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25 of 25 people found the following review helpful By A photographer VINE VOICE on December 30, 2010
Style Name: Nikon Action 7x35 EX Extreme ATB Binocular
I'm something of an optics nut. Having been a photographer for a long time, I appreciate what good glass is capable of doing for you. I also know how much poor optics can ruin your day. Binoculars are different from camera lenses but binoculars are easier to judge. You just have to pick them up, adjust the diopter correction to your eyes and focus them. Judging other aspects such as durability, weight, speed of focus, comfort, fit to specific use and all the other non-optical issues takes a little longer.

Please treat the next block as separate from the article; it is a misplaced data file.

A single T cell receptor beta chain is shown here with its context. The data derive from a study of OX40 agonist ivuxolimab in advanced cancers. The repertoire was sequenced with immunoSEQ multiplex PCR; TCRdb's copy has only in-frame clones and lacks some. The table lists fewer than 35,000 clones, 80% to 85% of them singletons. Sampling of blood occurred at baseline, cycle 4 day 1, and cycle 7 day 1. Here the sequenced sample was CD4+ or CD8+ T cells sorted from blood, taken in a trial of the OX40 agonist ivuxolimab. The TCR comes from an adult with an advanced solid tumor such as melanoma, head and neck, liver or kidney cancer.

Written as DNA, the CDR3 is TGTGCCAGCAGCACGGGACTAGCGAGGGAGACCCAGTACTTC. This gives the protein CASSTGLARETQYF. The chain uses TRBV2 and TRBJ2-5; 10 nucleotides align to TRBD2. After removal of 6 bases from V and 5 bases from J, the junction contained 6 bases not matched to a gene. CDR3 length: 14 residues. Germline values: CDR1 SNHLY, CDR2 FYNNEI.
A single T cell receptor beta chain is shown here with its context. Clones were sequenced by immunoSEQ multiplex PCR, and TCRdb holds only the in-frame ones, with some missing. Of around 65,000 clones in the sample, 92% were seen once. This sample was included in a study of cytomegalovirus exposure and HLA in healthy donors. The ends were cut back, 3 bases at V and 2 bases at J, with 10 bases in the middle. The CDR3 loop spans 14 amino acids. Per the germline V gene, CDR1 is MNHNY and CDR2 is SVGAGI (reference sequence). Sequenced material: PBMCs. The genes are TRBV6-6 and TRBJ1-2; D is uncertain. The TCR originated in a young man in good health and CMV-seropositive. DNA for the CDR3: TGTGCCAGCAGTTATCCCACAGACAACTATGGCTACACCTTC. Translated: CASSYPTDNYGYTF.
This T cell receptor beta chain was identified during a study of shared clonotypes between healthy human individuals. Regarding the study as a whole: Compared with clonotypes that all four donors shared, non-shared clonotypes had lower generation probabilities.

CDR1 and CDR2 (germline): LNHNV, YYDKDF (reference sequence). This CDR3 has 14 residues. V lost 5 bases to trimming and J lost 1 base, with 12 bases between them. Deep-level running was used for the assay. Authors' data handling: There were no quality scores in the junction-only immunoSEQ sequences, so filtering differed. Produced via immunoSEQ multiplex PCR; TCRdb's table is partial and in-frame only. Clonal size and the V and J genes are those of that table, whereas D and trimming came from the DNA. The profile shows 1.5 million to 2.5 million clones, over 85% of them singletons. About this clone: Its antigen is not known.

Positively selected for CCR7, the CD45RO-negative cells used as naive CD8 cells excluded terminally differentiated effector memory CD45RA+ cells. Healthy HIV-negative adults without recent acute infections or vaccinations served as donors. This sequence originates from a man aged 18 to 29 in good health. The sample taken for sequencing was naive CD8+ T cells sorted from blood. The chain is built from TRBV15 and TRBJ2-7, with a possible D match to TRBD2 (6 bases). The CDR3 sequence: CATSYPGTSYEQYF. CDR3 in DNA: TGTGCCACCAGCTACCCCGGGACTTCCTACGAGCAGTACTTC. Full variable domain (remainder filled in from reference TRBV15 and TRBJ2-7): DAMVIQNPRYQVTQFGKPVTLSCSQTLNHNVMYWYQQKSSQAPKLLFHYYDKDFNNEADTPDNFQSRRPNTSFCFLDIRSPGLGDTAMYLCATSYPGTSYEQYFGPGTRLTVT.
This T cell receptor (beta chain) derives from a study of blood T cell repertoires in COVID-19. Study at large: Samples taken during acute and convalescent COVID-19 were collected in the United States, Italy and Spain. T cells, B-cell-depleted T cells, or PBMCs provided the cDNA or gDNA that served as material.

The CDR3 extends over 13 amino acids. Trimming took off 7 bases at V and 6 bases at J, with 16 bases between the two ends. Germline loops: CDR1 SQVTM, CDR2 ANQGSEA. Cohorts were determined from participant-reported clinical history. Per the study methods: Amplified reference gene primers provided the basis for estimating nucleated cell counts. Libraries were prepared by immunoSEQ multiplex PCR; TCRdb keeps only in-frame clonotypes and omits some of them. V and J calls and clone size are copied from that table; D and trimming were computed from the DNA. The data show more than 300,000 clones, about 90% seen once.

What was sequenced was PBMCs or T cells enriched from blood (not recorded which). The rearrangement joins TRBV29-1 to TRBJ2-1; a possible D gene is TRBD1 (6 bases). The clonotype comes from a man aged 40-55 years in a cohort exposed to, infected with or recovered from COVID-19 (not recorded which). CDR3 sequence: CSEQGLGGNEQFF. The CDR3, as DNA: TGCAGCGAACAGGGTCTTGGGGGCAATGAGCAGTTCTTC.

As to the binoculars in question, these 7x35 Action Extreme EX Nikons impressed me a lot when I looked through them for the first time. Costing under a hundred bucks, I was astonished at the optical quality for the price. They may be the best bargain going in a basic binocular. I can compare this binocular to several other binoculars in the household and they will come up rivaling those that cost up to five times more in the sharpness, brightness and overall clarity of the image. No, the image is not razor sharp across the entire field. But, then again, most binoculars aren't sharp around the edges either. If you want sharp edges, consider spending over one thousand dollars as opposed to one hundred dollars. You will not get perfection for one hundred dollars but you will get outstanding quality for that money.